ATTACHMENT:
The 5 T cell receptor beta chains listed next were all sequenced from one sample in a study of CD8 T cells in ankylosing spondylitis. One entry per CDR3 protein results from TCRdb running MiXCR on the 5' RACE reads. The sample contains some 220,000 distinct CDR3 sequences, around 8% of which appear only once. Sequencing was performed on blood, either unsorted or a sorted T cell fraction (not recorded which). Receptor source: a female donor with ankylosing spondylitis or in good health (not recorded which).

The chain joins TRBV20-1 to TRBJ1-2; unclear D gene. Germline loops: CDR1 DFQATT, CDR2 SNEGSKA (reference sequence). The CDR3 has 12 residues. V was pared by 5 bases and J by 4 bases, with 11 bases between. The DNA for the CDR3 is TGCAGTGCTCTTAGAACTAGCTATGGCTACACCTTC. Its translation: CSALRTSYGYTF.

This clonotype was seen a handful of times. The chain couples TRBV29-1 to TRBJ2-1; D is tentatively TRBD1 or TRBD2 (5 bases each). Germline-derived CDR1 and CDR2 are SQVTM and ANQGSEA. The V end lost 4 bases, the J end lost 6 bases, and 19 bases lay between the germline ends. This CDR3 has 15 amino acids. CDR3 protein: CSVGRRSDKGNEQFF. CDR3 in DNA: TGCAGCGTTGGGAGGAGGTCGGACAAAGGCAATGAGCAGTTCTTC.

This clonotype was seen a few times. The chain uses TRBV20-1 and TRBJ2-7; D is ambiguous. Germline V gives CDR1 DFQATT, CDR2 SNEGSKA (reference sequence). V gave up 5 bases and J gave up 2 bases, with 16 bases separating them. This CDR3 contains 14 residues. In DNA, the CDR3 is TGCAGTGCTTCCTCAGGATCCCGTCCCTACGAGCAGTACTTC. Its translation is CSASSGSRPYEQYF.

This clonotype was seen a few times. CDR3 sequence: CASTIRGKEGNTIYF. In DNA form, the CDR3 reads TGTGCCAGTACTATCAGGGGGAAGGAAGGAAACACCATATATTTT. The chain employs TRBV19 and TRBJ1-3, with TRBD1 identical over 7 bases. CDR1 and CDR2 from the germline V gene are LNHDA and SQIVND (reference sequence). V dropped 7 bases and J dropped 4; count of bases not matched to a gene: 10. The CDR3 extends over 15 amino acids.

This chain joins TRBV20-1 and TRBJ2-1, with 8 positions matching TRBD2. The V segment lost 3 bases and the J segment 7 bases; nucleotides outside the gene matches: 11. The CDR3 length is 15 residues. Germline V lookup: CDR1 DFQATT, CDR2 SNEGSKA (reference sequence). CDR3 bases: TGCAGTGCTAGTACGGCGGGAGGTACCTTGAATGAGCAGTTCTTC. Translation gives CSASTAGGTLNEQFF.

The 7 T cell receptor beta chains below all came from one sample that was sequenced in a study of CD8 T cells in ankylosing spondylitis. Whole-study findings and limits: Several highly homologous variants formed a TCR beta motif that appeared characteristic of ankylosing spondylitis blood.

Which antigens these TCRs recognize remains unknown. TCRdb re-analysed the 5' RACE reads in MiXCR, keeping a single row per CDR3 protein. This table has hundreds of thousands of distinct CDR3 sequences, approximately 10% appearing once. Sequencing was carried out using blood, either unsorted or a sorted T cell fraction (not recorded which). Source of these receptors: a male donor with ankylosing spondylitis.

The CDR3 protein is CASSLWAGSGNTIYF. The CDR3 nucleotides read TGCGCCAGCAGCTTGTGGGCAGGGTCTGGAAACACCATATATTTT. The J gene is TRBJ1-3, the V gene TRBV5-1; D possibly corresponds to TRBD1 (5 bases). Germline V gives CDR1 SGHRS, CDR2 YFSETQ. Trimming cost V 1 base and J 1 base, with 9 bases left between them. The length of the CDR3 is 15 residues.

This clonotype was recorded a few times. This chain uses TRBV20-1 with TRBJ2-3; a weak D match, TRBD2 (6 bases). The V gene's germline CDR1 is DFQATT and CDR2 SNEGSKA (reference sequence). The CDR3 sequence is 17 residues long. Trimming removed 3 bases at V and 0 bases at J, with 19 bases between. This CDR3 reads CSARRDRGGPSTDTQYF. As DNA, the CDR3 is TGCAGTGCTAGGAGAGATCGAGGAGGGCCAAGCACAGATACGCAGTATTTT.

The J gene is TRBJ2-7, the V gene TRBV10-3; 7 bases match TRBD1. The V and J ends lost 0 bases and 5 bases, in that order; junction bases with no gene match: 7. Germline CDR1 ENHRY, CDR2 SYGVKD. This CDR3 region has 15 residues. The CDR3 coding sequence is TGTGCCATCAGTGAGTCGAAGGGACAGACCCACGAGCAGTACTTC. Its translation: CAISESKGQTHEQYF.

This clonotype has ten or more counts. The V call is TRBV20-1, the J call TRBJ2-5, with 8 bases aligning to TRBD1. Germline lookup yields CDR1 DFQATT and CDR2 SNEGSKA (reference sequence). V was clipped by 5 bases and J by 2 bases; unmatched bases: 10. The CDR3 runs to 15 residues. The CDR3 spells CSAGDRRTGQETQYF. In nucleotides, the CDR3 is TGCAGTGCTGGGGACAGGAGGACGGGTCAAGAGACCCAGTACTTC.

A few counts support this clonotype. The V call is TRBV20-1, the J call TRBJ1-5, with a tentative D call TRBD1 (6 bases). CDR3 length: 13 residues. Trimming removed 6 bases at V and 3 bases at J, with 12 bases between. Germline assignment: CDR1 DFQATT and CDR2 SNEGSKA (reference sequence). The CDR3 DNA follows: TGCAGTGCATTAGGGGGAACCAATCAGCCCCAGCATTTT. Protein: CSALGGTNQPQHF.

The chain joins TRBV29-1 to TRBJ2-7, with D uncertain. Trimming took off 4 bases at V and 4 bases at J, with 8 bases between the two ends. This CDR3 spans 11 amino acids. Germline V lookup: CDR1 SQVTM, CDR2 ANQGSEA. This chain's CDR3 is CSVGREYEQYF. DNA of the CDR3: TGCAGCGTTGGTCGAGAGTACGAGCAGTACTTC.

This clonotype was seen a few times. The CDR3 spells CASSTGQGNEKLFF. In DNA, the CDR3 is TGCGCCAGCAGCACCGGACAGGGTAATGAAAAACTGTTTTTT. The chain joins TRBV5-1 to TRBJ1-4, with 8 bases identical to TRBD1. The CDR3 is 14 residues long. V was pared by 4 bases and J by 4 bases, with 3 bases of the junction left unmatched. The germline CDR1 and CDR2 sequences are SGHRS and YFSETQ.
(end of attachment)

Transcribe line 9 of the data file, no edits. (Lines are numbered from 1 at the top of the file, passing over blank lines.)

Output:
The CDR3 protein is CASSLWAGSGNTIYF. The CDR3 nucleotides read TGCGCCAGCAGCTTGTGGGCAGGGTCTGGAAACACCATATATTTT. The J gene is TRBJ1-3, the V gene TRBV5-1; D possibly corresponds to TRBD1 (5 bases). Germline V gives CDR1 SGHRS, CDR2 YFSETQ. Trimming cost V 1 base and J 1 base, with 9 bases left between them. The length of the CDR3 is 15 residues.